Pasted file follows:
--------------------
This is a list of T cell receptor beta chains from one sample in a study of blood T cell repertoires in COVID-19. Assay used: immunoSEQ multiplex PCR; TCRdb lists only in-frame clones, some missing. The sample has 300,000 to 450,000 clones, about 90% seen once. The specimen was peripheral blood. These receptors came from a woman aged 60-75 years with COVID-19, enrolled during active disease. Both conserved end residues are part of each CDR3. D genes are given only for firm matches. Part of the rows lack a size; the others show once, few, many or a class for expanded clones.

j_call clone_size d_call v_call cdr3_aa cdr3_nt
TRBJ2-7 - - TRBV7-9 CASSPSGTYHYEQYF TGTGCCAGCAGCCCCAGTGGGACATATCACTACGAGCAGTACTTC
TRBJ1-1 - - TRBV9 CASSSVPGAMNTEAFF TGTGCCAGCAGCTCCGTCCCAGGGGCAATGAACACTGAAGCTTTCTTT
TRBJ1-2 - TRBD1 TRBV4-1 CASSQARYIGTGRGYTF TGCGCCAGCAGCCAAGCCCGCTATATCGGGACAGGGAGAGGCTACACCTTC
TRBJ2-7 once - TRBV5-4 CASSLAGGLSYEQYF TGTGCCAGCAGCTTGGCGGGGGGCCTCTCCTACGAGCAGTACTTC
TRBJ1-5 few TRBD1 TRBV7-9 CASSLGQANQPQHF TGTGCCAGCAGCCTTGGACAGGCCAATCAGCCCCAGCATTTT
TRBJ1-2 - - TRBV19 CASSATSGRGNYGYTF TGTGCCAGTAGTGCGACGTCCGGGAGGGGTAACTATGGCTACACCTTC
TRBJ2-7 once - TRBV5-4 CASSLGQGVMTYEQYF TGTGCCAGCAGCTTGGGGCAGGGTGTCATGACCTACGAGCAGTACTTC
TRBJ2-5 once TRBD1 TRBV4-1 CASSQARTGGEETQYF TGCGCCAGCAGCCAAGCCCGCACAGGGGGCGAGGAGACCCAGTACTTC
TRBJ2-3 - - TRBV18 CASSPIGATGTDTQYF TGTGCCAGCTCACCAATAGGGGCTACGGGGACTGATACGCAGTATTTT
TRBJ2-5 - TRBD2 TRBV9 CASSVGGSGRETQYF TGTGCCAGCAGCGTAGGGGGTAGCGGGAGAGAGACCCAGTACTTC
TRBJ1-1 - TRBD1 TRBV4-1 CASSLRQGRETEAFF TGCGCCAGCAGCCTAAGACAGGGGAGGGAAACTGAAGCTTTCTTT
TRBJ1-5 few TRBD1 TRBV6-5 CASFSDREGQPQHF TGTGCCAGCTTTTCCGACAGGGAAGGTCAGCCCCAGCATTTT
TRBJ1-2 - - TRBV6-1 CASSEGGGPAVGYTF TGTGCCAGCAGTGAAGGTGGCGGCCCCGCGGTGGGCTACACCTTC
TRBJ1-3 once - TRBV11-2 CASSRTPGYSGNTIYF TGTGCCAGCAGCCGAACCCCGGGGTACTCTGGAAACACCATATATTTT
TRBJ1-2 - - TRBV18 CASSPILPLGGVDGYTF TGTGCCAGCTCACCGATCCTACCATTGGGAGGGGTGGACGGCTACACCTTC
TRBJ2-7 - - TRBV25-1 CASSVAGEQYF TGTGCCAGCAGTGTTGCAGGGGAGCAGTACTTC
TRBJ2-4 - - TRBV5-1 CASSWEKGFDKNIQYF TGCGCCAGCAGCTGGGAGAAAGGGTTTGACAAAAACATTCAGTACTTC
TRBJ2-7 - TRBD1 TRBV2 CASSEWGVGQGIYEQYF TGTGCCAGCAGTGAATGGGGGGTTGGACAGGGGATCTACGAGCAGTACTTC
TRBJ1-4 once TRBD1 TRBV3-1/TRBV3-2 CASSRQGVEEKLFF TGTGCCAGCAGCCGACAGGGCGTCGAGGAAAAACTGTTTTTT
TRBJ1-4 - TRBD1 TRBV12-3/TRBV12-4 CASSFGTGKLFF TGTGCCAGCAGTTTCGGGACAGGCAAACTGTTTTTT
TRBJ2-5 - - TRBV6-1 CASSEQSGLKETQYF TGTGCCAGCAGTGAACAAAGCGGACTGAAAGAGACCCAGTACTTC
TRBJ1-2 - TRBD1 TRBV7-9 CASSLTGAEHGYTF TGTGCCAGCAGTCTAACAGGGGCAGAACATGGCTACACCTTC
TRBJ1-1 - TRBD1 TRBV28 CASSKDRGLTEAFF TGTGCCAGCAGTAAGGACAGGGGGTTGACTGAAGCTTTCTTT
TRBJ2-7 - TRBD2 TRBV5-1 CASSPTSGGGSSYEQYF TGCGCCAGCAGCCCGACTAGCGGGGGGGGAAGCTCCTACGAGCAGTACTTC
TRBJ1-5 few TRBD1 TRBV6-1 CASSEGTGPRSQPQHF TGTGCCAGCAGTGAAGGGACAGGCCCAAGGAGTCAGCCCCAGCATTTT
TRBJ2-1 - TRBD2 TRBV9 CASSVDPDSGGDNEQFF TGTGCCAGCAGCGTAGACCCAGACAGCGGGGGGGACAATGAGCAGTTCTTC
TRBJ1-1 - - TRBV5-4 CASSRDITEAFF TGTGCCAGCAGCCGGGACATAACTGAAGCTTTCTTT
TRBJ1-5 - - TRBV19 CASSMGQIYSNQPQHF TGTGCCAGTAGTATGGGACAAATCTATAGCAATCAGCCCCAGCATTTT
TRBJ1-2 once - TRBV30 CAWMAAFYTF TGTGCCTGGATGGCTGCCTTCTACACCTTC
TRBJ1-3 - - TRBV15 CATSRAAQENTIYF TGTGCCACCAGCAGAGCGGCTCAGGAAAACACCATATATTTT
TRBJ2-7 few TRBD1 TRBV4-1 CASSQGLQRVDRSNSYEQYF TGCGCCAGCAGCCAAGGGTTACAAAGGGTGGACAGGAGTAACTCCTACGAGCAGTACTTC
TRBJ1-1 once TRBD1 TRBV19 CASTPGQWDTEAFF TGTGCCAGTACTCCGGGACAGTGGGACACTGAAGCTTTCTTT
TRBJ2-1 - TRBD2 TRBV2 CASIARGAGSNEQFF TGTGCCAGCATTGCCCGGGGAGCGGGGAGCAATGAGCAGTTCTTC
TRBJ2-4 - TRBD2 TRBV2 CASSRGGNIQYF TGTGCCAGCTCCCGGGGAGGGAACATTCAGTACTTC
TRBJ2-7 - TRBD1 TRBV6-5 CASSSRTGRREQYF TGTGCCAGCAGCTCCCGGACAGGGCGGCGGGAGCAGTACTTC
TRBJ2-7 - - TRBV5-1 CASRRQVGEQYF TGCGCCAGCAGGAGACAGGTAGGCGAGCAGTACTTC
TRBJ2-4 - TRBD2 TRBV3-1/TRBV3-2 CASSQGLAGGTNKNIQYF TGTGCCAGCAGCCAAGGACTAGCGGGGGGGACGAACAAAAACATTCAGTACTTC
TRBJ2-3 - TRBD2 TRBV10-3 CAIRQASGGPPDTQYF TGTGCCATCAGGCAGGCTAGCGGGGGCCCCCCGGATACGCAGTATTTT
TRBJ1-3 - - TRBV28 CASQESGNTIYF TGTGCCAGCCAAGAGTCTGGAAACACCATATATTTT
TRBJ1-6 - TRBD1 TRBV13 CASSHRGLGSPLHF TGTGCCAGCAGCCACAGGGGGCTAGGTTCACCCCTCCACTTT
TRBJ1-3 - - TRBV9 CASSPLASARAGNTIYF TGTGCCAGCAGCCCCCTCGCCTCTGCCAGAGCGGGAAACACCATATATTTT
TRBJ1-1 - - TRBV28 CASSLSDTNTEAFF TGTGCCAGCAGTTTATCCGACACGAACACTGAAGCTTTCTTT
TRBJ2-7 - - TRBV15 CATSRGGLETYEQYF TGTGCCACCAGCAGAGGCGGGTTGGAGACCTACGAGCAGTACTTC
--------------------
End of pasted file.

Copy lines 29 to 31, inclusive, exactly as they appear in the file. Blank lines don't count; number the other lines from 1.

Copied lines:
TRBJ1-1 - - TRBV5-4 CASSRDITEAFF TGTGCCAGCAGCCGGGACATAACTGAAGCTTTCTTT
TRBJ1-5 - - TRBV19 CASSMGQIYSNQPQHF TGTGCCAGTAGTATGGGACAAATCTATAGCAATCAGCCCCAGCATTTT
TRBJ1-2 once - TRBV30 CAWMAAFYTF TGTGCCTGGATGGCTGCCTTCTACACCTTC